Tonghoy is a perennial floating aquatic plant, with very
branched creeping stems. The leaves are erect and pinnate; the upper
ones with 3 to 7 pinnules and a terminal one, the lower ones cut into
3 repand segments. Flowers are white, borne in short racemes. Petals
are longer than the sepals.
Abundant in shallow waters and small
streams in the Trinidad valley, Benguet areas, at altitudes of about
1,300 meters. The pods is 1.2 to 2.5 cm long, stalked and spreading,
or bent upward. Seeds are small and 2-seriate.
• A good source of calcium;
a fair source of iron.
• Antiscorbutic; rich in vitamins A and C; fair in vitamin D.
• Contains an essential oil, the principal substance of which
is phenylpropionic acid nitrite.
• It also contains a glucoside, gluconastutiin.
• Contains specific indoles that help in disposing of excess estrogen;
heavy cooking destroys these indoles.
• Contains phenethyl isothiocyanate (PEITC), a compound known
for cancer-preventive properties. source
• Phytochemical screening yielded alkaloids, flavonoids, glycosides, terpenoids, saponins.
• Study of leaves for phenolic compounds yielded gallic acid derivatives, ferulic acid derivative, proanthocyanidin B1, p-coumaric acid derivative, apigenin, p-hydroxybenzoic acid, sinapic acid, p-coumaric acid, caftaric acid, quercetin-3-(cafferoyldiglucosdie)-7-glucoside, kaempferol-3-(caffeoyldiglucosdie)-7-rhamnoside, caffeoylmalic acid, coumaric acid derivative, (see study below) (19)
• GC-MS study of dried aerial parts for essential oil yielded 16 compounds. The dominant constituents were phytol 30.20%, 3-carene-10-acetyl-methyl 9.41%, beta-dumas-senon 7.42%, E-beta-lavonone 7.15%, naphthalene-2,1-dihydro-6,1,1-trimethyl 1.25%, 2-pentyl furan 1.32%, hexanal 1.06%. (see study below) (20)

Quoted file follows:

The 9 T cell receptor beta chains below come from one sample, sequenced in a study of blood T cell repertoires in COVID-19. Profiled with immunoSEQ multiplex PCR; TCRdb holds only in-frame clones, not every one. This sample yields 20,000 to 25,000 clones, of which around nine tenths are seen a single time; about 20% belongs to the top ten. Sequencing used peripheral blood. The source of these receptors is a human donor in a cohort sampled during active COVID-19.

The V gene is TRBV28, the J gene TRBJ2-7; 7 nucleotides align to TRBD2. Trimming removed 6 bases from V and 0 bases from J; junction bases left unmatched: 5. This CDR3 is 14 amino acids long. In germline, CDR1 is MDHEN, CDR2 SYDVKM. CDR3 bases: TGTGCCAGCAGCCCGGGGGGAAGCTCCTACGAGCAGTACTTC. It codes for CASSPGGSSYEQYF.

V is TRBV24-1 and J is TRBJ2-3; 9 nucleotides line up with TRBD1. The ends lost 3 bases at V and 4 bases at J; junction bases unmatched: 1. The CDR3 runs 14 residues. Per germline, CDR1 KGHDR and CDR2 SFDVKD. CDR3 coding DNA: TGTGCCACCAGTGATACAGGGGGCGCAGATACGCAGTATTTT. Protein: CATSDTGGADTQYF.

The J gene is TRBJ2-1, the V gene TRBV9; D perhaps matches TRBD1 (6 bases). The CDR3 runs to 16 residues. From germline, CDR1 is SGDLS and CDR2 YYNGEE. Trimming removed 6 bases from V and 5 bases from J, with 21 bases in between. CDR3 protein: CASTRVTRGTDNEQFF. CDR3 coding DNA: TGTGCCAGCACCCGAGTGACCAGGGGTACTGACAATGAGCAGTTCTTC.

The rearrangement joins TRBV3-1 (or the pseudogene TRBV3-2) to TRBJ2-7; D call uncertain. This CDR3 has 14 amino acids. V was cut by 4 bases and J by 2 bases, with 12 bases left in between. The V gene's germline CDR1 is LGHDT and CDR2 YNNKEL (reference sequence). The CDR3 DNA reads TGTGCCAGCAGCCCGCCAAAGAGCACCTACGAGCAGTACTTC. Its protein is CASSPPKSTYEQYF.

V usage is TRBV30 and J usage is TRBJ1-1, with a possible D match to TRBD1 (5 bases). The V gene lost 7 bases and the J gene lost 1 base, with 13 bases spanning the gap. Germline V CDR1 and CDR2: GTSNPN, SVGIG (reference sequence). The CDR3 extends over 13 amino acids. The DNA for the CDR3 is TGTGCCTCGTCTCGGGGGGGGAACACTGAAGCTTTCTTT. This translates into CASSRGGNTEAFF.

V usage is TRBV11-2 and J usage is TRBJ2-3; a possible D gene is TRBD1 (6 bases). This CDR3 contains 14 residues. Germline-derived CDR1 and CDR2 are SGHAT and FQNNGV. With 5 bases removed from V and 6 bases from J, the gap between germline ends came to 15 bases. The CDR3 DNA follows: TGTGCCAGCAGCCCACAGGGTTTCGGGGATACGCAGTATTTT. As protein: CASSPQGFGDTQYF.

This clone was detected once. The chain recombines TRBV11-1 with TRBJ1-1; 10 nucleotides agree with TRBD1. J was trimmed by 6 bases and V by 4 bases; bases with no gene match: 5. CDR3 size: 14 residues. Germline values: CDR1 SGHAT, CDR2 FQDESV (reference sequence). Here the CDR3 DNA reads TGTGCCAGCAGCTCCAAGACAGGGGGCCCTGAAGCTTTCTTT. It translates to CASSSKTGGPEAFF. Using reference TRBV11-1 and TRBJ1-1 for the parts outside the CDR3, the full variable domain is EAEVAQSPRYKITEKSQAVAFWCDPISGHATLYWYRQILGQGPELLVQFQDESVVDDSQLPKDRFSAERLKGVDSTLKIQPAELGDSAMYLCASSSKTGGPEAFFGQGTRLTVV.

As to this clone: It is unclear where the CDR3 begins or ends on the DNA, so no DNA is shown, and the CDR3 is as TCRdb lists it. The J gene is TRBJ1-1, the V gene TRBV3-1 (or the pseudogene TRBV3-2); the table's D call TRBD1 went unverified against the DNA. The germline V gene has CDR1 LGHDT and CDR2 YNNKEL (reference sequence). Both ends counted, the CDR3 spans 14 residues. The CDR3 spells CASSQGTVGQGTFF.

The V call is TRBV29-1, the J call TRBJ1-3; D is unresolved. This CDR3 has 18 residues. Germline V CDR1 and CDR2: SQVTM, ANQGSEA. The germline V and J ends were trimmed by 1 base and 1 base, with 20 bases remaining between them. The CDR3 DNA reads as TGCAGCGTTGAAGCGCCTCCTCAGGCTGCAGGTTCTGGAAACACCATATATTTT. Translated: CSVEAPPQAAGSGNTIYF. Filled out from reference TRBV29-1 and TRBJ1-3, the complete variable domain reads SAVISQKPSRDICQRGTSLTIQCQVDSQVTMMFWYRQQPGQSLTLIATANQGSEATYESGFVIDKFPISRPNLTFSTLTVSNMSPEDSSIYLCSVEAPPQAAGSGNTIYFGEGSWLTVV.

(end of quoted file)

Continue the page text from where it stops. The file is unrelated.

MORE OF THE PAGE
• Nutrient analysis of raw watercress (100g): water 95.11 g, energy 11 kcal or 46 kj, protein 2.3 g, total lipid (fat) 0.1 g, ash 1.2 g, carbohydrate by difference 1.29 g, total dietary fiver 0.5 g, sugar 0.2 g, calcium 120 mg, iron 0.2 mg, magnesium 21 mg, phosphorus 60 mg, potassium 330 mg, sodium 41 mg, zinc 0.11 mg, copper 0.077 mg, manganese 0.244 mg, selenium 0.9 mg, vitamin C 43 mg, thiamin 0.09 mg, riboflavin 0.12 mg, niacin 0.2 mg, pantothenic acid 0.31 mg, vitamin B6 0.129 mg, total folate 9 µg, folic acid 0 µg, food folate 9 µg, total choline 9 mg, vitamin B12 0, vitamin A (RAE) 160 µg, beta carotene 1914 µg, vitamin A 3191 IU, lutein+zeaxanthin 5767 µg, vitamin E 1 mg, vitamin D 0 IU, vitamin K 250 µg, cholesterol 0, (24)
• Nutritional analysis of raw watercress (1 cup,chopped/34g)
yielded: (Proximates) water 32.34g, energy 4 Kcal, energy 16 kJ, protein 0.78g, ash 0.41g, carbohydrate 0.44g, total dietary fiber 0.2g, total sugars 0.07g; (Minerals) calcium 41mg, iron 0.07mg, magnesium 7 mg, phosphorus 20mg, potassium 112mg, sodium 14mg, zinc 0.04mg, copper 0.026mg, manganese 0.083mg, selenium 0.3µg; (vitamins) (water soluble vitamins) thiamin (B1) 0.031mg, riboflavin (B2) 0.041mg, niacin (B3) 0.068mg, pantothenic acid (B5) 0.105mg, pyridoxine (B6) 0.044mg, folate (B9) 3µg, folate food 3µg, folate DEF 3µg, choline 3.1mg, ascorbic acid (vit C) 14.6mg; (Fat soluble vitamins) vitamin A RAE 54 µg, vitamin A IU 1085IU, beta carotene 651µg, lutein+ zeaxanthine 1961 µg, alpha-tocopherol (vit E) 0.34mg, vitamin K (phylloguinone) 85µg. (USDA) (34)
• Nutrition analysis on lipids yielded: (Total saturated fatty acids 0.009g) palmitic acid 0.008g, stearic acid 0.001g; (Total monosaturated fatty acids) palmitoleic acid 0.001g, oleic acid 0.002g; (total polyunsaturated fatty acids) linoleic acid 0.004g, linolenic acid 0.008g. Flavonol content yielded kaempferol 7.8mg, myricetin 0.1mg, quercetin 10.2mg. (USDA) (34)